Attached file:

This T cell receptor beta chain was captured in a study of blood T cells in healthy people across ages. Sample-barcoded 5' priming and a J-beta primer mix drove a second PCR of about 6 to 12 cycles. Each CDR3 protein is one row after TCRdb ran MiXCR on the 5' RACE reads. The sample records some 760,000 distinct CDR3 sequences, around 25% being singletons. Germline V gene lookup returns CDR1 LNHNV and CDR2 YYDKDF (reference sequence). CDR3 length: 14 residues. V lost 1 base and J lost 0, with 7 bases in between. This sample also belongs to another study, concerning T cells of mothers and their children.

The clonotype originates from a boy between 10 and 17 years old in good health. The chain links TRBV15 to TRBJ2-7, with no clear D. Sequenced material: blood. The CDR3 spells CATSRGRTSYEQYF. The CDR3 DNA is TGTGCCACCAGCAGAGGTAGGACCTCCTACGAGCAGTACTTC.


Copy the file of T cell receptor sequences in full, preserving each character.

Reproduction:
This T cell receptor beta chain was captured in a study of blood T cells in healthy people across ages. Sample-barcoded 5' priming and a J-beta primer mix drove a second PCR of about 6 to 12 cycles. Each CDR3 protein is one row after TCRdb ran MiXCR on the 5' RACE reads. The sample records some 760,000 distinct CDR3 sequences, around 25% being singletons. Germline V gene lookup returns CDR1 LNHNV and CDR2 YYDKDF (reference sequence). CDR3 length: 14 residues. V lost 1 base and J lost 0, with 7 bases in between. This sample also belongs to another study, concerning T cells of mothers and their children.

The clonotype originates from a boy between 10 and 17 years old in good health. The chain links TRBV15 to TRBJ2-7, with no clear D. Sequenced material: blood. The CDR3 spells CATSRGRTSYEQYF. The CDR3 DNA is TGTGCCACCAGCAGAGGTAGGACCTCCTACGAGCAGTACTTC.